Fred Milanowski, an agent with the U.S. Bureau of Alcohol, Tobacco, Firearms and Explosives, said it was “hard to say” if the bombing suspect had acted alone.
“What we do know is we believe the same person built each one of these devices,” said Milanowski, the agent in charge of the Houston division of the ATF.
Austin Mayor Steve Adler thanked law enforcement for their work in bringing down the suspect and urged residents to continue to report anything that appeared suspicious or out of place.
Isaac Figueroa, 26, said he and his brother heard sirens and helicopters early Wednesday in the area and drove toward them, then cut through nearby woods on foot after they hit a police roadblock.
Figueroa said they saw a sport utility vehicle that was pinned between vehicles and “looked like it had been rammed off the road.” He said he saw police deploy a robot to go examine the Jeep.
President Donald Trump, who had earlier said whoever was responsible for the Austin bombings was “obviously a very sick individual or individuals,” tweeted, “AUSTIN BOMBING SUSPECT IS DEAD. Great job by law enforcement and all concerned!”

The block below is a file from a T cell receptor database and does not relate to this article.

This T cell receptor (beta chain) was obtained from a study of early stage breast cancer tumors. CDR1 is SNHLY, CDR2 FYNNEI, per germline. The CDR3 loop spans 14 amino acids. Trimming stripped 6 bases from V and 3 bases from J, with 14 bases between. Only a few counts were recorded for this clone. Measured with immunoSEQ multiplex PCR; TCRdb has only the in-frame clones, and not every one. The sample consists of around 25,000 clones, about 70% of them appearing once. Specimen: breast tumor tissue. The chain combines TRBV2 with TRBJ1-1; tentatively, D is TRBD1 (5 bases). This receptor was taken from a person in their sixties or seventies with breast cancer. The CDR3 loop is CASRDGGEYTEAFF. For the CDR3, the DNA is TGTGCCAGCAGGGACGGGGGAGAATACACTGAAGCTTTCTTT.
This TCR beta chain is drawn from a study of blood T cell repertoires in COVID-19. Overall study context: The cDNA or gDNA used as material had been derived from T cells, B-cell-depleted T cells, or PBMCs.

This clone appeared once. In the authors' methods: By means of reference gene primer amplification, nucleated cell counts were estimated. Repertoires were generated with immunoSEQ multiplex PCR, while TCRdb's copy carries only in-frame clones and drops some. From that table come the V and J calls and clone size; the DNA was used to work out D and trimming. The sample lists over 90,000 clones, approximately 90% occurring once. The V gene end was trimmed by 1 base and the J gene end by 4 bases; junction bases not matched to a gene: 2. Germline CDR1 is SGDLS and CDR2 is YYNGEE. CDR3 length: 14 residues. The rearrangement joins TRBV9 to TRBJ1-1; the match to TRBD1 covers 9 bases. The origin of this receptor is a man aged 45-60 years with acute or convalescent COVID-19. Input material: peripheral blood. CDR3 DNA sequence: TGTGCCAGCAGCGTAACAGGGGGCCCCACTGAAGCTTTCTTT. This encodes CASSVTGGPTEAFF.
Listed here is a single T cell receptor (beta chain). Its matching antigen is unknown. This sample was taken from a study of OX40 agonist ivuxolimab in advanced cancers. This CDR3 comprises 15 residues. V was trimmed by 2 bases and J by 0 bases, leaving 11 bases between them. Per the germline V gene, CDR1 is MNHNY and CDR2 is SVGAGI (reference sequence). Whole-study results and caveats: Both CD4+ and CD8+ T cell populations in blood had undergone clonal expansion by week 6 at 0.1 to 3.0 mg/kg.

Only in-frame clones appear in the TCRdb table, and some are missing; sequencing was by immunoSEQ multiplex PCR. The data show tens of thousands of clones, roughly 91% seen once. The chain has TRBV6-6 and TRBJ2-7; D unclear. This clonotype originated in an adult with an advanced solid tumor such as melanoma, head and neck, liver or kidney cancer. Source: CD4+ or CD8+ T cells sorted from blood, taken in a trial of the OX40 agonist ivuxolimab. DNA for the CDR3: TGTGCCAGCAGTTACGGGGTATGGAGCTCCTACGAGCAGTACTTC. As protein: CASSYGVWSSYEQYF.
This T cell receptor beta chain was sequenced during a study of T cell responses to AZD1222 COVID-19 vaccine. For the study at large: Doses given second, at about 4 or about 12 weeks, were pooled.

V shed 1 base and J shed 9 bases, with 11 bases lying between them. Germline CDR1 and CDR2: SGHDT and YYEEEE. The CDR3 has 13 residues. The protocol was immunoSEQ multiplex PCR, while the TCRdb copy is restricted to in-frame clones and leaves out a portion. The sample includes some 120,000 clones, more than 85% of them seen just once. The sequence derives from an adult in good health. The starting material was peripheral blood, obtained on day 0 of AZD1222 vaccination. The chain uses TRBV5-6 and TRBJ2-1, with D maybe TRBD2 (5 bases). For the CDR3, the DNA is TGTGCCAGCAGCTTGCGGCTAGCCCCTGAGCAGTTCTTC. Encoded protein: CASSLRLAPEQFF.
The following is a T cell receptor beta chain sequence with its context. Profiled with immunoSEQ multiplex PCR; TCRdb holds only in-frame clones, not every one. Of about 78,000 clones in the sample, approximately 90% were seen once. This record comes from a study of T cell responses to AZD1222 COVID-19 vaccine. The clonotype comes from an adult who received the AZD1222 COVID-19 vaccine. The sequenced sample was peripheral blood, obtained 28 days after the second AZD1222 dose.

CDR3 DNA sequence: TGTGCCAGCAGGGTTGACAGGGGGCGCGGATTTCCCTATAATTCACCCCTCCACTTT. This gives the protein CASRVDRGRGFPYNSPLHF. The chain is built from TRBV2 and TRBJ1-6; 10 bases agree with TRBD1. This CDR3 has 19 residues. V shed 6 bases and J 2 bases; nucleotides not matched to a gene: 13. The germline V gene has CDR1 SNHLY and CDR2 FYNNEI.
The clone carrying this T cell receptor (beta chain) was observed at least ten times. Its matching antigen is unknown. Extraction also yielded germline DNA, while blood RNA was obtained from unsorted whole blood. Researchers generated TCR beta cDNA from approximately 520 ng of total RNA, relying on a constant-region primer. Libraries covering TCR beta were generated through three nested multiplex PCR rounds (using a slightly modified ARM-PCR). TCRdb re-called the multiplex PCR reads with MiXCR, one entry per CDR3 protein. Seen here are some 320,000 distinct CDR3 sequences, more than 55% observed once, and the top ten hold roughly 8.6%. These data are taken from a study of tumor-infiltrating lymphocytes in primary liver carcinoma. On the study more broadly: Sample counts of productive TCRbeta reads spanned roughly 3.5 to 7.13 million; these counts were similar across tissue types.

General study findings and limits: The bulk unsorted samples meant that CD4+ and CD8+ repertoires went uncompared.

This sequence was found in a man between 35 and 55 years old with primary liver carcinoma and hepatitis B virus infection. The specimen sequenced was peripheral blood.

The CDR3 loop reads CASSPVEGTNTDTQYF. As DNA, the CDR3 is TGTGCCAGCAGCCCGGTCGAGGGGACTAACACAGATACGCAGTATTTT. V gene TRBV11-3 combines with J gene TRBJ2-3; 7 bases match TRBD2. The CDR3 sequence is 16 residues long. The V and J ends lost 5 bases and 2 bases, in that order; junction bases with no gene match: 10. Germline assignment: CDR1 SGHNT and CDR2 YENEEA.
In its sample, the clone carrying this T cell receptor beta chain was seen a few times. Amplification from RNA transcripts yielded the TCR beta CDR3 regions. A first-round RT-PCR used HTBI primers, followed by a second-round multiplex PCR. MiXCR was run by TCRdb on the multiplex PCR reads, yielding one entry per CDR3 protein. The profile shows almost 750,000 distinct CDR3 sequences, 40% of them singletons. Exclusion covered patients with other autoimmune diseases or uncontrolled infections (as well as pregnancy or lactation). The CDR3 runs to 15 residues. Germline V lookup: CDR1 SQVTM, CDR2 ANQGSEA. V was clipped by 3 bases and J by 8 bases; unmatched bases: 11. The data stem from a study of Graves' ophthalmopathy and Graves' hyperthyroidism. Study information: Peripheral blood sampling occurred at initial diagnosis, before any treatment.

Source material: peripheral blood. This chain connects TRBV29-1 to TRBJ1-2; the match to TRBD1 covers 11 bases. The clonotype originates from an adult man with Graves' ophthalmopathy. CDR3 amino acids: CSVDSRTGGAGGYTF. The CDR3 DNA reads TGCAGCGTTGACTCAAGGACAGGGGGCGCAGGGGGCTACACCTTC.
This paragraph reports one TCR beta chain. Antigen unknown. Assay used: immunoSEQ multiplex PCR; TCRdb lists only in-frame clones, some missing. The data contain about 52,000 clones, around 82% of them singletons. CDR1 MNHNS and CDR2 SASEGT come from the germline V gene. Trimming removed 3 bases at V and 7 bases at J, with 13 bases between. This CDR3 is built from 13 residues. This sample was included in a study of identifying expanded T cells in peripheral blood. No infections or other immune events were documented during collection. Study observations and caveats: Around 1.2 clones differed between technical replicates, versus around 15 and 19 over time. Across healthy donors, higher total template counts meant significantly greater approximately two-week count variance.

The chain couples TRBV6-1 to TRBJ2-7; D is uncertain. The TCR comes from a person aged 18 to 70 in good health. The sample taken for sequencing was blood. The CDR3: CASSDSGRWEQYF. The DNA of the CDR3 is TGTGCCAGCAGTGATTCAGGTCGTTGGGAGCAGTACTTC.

The suspect’s death followed a day of rapid-fire developments in the case. Early Tuesday, a bomb inside a package exploded as it passed along a conveyer belt at a FedEx shipping center in Schertz, northeast of San
Antonio and about 60 miles (95 kilometers) southwest of Austin.
Later in the day, police sent a bomb squad to a FedEx facility outside the Austin airport to check on a suspicious package. Authorities later said that package contained an explosive that was tied to the other bombings.
The Schertz blast came two days after a bombing wounded two men Sunday night in an Austin neighborhood about 3 miles (5 kilometers) from the FedEx store. It was triggered by a nearly invisible tripwire.
Associated Press writers Will Weissert and Paul J. Weber in Austin, Sadie Gurman in Washington and Tim Jacobs in Chicago contributed to this report.